Rafer GuzmánEntertainment Reporterrafer.firstname.lastname@example.org
What made me want to be a movie critic? That’s easy: my dad.
I grew up in Southern California, where the movies seem to reign over everything and everyone. I also was an arty kid – you know, the kind who actually reads the liner notes on albums and stays for the closing credits after every movie. But I really owe my career to my dad, who took me to a theater just about every weekend when I was a boy. He would scour the newspaper, find out what was playing and suggest a few titles. Personally, I didn’t care if it was “Benji” or “Blazing Saddles.” Any movie, to me, was magic.
Eventually, I developed some actual opinions about movies, and I began to ask questions about them. Who made them? How? And why? I got serious about moviegoing, attending the annual 50-hour movie marathon at the Filmex festival for several years in a row. (Best education I ever got.) As I entered my teen years, I started reading the Los Angeles Times’ film and music critics. When I went away to college and then bounced around to different cities, I always picked up the local paper and turned straight to the arts section. I wanted to know: What’s happening, what’s playing, who’s touring, what should I see or do? I got to know the writers by their bylines. Some made me laugh, and some made me furious, but truth be told, I admired them all. I thought: What cool jobs they had! I wish I could do that. And then, one day, I decided I would.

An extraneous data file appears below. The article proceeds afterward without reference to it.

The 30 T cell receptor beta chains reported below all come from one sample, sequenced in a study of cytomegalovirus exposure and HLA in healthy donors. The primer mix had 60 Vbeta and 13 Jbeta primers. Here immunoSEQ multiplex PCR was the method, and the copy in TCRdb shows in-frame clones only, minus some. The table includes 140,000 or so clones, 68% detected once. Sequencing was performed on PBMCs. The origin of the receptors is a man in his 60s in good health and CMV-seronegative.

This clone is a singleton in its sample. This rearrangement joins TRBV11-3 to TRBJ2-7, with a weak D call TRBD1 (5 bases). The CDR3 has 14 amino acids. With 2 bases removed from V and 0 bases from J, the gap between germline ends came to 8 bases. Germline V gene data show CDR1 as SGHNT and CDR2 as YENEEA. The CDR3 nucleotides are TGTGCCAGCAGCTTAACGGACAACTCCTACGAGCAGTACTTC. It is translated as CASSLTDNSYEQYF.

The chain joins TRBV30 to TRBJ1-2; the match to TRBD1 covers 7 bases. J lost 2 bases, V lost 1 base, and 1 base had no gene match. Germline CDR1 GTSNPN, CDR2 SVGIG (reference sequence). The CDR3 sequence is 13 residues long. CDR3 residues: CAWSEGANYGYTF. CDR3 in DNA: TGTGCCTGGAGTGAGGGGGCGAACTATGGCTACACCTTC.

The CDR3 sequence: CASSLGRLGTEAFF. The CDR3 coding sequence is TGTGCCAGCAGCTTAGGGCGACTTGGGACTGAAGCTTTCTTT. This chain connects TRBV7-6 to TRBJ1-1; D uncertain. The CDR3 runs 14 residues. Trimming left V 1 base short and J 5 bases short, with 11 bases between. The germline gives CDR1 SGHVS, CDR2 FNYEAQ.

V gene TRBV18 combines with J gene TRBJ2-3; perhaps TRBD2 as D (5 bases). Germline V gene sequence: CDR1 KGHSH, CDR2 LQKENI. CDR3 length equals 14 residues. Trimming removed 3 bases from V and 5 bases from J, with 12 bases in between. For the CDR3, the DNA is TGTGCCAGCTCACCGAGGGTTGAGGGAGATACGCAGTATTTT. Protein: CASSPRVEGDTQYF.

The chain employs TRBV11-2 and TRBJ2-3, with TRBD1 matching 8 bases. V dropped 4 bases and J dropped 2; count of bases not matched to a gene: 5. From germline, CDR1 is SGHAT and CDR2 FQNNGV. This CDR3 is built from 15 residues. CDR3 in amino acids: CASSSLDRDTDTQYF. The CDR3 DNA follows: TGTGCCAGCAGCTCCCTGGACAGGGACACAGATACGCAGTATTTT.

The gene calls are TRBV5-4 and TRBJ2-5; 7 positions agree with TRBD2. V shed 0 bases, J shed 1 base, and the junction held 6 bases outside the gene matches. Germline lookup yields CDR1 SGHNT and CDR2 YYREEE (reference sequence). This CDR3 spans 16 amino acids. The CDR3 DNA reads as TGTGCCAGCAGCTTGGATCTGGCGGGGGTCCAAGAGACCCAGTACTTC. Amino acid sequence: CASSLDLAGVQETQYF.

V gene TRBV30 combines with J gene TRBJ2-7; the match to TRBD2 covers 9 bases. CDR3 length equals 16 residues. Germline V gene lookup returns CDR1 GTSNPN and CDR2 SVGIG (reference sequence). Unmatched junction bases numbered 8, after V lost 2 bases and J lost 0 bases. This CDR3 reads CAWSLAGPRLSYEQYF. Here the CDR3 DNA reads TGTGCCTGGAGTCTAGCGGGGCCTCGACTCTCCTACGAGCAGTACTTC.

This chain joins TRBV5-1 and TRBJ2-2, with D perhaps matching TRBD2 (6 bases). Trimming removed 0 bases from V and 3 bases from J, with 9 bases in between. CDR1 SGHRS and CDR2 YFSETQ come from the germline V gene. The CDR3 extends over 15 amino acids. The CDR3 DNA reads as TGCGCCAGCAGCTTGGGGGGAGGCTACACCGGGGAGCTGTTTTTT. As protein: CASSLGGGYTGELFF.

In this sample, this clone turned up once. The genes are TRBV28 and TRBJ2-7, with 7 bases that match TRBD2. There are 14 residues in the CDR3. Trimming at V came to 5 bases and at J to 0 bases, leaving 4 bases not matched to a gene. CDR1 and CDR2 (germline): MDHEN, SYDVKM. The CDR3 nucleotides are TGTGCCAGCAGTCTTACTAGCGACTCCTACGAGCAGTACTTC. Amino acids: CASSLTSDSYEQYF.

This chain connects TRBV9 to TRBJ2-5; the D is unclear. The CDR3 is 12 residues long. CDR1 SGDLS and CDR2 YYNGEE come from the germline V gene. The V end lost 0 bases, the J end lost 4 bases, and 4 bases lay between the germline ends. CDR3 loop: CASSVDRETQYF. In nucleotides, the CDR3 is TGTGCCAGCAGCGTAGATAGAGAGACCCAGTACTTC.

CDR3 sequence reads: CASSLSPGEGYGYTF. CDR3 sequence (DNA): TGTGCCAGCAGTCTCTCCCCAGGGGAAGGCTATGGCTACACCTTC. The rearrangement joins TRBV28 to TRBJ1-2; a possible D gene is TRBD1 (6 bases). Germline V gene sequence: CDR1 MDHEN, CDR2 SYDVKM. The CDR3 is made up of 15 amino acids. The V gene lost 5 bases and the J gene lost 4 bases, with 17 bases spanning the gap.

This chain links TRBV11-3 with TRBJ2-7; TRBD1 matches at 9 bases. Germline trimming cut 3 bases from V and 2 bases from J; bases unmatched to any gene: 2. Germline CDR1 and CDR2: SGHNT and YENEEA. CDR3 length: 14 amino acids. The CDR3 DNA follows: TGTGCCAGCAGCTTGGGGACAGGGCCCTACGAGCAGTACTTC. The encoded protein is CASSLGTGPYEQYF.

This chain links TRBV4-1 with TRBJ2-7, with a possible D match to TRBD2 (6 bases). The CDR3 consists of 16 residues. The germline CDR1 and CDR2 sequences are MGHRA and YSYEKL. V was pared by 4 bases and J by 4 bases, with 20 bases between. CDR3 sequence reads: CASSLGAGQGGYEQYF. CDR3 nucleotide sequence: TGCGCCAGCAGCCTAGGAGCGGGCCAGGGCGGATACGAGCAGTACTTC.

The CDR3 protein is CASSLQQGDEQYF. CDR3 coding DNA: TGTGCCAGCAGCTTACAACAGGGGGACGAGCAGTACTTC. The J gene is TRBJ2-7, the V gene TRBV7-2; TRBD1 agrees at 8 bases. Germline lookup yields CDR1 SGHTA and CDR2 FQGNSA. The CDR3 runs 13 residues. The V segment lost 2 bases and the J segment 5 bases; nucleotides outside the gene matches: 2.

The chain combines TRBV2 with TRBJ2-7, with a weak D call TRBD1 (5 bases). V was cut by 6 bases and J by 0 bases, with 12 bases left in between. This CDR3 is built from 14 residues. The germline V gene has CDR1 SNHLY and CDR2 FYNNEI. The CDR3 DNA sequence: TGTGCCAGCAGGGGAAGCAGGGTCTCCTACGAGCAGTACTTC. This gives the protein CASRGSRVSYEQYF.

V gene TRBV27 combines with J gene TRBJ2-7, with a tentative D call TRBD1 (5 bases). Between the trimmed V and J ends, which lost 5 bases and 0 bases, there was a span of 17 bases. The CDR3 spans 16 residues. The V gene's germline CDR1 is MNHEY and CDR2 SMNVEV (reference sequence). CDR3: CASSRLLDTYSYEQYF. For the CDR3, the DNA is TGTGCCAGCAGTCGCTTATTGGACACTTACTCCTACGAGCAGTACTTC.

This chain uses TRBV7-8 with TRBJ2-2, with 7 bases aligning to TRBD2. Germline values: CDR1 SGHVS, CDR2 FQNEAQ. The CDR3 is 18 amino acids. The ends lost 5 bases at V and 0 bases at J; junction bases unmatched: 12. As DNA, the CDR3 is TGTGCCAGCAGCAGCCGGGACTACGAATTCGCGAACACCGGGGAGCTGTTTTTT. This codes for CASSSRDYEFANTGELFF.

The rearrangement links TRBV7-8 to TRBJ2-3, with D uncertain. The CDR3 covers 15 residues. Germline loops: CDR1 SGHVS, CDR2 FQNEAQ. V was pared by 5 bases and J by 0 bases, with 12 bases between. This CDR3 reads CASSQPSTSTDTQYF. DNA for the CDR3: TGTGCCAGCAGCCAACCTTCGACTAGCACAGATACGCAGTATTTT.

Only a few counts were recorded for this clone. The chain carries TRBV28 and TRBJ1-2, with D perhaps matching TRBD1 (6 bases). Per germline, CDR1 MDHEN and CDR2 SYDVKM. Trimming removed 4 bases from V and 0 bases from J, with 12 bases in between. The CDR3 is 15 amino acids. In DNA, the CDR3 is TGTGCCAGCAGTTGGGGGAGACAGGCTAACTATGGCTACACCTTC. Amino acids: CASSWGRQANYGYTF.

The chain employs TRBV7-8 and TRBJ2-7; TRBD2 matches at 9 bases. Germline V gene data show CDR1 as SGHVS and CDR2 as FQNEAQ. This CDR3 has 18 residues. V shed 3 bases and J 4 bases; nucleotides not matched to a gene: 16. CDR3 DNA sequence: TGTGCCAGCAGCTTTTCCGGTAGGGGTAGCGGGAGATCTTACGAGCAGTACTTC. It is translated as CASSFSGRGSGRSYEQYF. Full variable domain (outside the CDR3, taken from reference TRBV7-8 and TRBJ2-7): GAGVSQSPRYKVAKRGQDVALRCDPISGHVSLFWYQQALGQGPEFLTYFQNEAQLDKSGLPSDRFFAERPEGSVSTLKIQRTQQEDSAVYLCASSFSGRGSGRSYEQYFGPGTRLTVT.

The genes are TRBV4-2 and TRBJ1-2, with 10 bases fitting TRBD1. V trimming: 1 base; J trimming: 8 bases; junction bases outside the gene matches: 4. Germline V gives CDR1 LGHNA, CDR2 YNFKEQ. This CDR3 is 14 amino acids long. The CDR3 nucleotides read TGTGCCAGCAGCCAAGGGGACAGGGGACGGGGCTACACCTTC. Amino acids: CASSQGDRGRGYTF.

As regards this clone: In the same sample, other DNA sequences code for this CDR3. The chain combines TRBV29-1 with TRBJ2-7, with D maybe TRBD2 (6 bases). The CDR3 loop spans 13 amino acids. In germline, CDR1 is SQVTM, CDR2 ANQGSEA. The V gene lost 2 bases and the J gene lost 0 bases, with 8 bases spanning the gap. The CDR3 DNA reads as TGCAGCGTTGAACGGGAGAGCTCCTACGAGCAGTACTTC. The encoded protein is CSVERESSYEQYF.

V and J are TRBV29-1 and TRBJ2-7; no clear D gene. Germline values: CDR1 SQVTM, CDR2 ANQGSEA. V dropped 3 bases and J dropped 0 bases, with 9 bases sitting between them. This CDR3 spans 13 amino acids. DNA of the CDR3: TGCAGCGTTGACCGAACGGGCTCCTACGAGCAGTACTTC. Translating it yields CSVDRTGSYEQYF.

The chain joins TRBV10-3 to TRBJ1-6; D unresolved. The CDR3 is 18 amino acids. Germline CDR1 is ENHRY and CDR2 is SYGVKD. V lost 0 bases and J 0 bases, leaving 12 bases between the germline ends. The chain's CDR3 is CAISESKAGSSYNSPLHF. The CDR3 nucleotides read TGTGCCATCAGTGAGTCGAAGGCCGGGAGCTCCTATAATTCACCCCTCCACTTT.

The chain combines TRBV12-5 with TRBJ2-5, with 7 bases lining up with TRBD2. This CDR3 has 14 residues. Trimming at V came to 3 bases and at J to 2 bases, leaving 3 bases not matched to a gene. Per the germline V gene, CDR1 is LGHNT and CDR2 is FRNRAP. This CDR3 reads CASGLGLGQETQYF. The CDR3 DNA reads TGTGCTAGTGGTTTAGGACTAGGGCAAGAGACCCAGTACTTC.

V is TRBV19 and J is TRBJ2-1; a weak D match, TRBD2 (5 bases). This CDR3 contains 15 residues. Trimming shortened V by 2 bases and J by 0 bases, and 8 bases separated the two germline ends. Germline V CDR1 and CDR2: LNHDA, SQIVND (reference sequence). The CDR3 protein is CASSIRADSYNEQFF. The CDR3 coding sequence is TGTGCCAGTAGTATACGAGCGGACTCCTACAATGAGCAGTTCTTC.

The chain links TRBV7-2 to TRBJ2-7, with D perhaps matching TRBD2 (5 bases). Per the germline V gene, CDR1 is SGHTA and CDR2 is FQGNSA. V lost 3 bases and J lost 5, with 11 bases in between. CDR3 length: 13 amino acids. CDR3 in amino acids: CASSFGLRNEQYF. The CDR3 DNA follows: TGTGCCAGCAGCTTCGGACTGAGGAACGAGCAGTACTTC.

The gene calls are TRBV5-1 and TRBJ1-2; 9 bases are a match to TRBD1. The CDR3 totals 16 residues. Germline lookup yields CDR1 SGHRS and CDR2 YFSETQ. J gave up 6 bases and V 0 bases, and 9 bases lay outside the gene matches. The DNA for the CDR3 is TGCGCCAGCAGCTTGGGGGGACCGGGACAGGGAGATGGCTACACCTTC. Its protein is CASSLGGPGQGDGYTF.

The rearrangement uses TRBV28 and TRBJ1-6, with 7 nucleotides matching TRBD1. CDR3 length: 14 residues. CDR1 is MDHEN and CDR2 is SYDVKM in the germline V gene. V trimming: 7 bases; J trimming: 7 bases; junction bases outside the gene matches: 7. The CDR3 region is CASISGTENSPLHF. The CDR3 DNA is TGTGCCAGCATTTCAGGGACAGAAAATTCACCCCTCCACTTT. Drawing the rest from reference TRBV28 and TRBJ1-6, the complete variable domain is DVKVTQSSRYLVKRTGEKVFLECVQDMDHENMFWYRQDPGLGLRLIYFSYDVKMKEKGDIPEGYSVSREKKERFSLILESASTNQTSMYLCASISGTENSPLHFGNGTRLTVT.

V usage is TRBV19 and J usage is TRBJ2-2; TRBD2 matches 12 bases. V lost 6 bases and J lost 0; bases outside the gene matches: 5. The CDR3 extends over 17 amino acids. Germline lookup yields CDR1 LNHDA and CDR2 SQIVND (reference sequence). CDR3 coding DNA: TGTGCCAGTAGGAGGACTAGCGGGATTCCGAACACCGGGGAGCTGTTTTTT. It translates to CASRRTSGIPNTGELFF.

“I’m proud and grateful to be part of a crew that helps Long Islanders decide what to see and do.”
Even after I began seriously pursuing journalism as a career, it took me a while to find my way to Newsday’s arts desk. I freelanced for tiny papers (some were really just stapled pamphlets), then went to graduate school. I did a summer internship at the Buffalo News (the other best education I ever got) and then joined the Wall Street Journal as a business reporter. I learned a great deal there over several years – but I wasn’t writing about the arts, and I missed it. When Newsday had an opening for a rock critic, I applied and got the job. And a few years later, I became the paper’s film critic.
The arts desk at any newspaper is a funny place, full of nerds and obsessives who care deeply about seemingly trivial things such as Oscar categories and rock band discographies. I like to think I fit right in. I’m proud and grateful to be part of a crew that helps Long Islanders decide what to see and do. I’m happy to make some readers laugh and some readers furious. (They let me know, believe me.) Whenever I write something, whether it’s a review of the latest blockbuster or a feature on an up-and-coming filmmaker, I try not to be snobbish or pretentious. Instead, I imagine some kid and his dad out there, wondering what to see this weekend.